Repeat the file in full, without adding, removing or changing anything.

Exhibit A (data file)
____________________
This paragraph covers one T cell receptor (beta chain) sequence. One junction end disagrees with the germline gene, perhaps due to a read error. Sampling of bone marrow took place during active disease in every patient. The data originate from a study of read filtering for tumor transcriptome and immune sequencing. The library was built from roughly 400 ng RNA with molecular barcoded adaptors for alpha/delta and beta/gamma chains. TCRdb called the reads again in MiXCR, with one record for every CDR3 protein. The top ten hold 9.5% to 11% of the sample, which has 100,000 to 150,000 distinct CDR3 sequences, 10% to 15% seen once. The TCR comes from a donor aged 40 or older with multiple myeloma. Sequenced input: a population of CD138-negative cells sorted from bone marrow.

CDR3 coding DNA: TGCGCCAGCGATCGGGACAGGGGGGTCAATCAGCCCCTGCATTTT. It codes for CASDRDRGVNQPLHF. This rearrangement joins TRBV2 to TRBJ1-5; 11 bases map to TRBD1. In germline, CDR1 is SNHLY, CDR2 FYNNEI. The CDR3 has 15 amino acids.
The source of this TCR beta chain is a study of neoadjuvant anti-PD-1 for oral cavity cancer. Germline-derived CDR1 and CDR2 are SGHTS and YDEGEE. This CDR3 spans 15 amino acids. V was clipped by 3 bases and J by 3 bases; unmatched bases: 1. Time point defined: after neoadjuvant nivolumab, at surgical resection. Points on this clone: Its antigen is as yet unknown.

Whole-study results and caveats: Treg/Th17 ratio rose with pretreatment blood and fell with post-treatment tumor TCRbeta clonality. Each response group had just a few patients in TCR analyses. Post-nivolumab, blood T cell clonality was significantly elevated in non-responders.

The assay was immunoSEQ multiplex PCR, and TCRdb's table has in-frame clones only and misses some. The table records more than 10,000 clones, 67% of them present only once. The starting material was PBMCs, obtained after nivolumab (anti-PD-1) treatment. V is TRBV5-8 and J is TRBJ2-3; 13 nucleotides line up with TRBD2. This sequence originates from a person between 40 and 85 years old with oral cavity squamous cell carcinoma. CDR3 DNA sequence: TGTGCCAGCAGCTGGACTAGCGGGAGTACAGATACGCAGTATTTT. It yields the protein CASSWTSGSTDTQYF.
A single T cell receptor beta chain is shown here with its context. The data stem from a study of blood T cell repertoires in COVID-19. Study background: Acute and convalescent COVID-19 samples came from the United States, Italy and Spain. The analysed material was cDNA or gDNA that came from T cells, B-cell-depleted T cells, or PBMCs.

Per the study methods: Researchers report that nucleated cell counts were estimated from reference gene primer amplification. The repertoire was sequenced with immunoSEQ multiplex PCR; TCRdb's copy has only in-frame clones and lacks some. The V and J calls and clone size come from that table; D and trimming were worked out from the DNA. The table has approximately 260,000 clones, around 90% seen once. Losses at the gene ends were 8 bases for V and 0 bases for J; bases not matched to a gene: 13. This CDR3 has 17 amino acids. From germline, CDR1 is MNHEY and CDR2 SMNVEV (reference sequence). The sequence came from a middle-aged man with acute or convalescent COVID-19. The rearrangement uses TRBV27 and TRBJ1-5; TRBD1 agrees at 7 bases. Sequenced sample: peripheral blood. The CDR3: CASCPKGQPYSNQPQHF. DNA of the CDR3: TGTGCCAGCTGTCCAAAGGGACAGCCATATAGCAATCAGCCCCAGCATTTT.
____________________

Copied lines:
This paragraph covers one T cell receptor (beta chain) sequence. One junction end disagrees with the germline gene, perhaps due to a read error. Sampling of bone marrow took place during active disease in every patient. The data originate from a study of read filtering for tumor transcriptome and immune sequencing. The library was built from roughly 400 ng RNA with molecular barcoded adaptors for alpha/delta and beta/gamma chains. TCRdb called the reads again in MiXCR, with one record for every CDR3 protein. The top ten hold 9.5% to 11% of the sample, which has 100,000 to 150,000 distinct CDR3 sequences, 10% to 15% seen once. The TCR comes from a donor aged 40 or older with multiple myeloma. Sequenced input: a population of CD138-negative cells sorted from bone marrow.

CDR3 coding DNA: TGCGCCAGCGATCGGGACAGGGGGGTCAATCAGCCCCTGCATTTT. It codes for CASDRDRGVNQPLHF. This rearrangement joins TRBV2 to TRBJ1-5; 11 bases map to TRBD1. In germline, CDR1 is SNHLY, CDR2 FYNNEI. The CDR3 has 15 amino acids.
The source of this TCR beta chain is a study of neoadjuvant anti-PD-1 for oral cavity cancer. Germline-derived CDR1 and CDR2 are SGHTS and YDEGEE. This CDR3 spans 15 amino acids. V was clipped by 3 bases and J by 3 bases; unmatched bases: 1. Time point defined: after neoadjuvant nivolumab, at surgical resection. Points on this clone: Its antigen is as yet unknown.

Whole-study results and caveats: Treg/Th17 ratio rose with pretreatment blood and fell with post-treatment tumor TCRbeta clonality. Each response group had just a few patients in TCR analyses. Post-nivolumab, blood T cell clonality was significantly elevated in non-responders.

The assay was immunoSEQ multiplex PCR, and TCRdb's table has in-frame clones only and misses some. The table records more than 10,000 clones, 67% of them present only once. The starting material was PBMCs, obtained after nivolumab (anti-PD-1) treatment. V is TRBV5-8 and J is TRBJ2-3; 13 nucleotides line up with TRBD2. This sequence originates from a person between 40 and 85 years old with oral cavity squamous cell carcinoma. CDR3 DNA sequence: TGTGCCAGCAGCTGGACTAGCGGGAGTACAGATACGCAGTATTTT. It yields the protein CASSWTSGSTDTQYF.
A single T cell receptor beta chain is shown here with its context. The data stem from a study of blood T cell repertoires in COVID-19. Study background: Acute and convalescent COVID-19 samples came from the United States, Italy and Spain. The analysed material was cDNA or gDNA that came from T cells, B-cell-depleted T cells, or PBMCs.

Per the study methods: Researchers report that nucleated cell counts were estimated from reference gene primer amplification. The repertoire was sequenced with immunoSEQ multiplex PCR; TCRdb's copy has only in-frame clones and lacks some. The V and J calls and clone size come from that table; D and trimming were worked out from the DNA. The table has approximately 260,000 clones, around 90% seen once. Losses at the gene ends were 8 bases for V and 0 bases for J; bases not matched to a gene: 13. This CDR3 has 17 amino acids. From germline, CDR1 is MNHEY and CDR2 SMNVEV (reference sequence). The sequence came from a middle-aged man with acute or convalescent COVID-19. The rearrangement uses TRBV27 and TRBJ1-5; TRBD1 agrees at 7 bases. Sequenced sample: peripheral blood. The CDR3: CASCPKGQPYSNQPQHF. DNA of the CDR3: TGTGCCAGCTGTCCAAAGGGACAGCCATATAGCAATCAGCCCCAGCATTTT.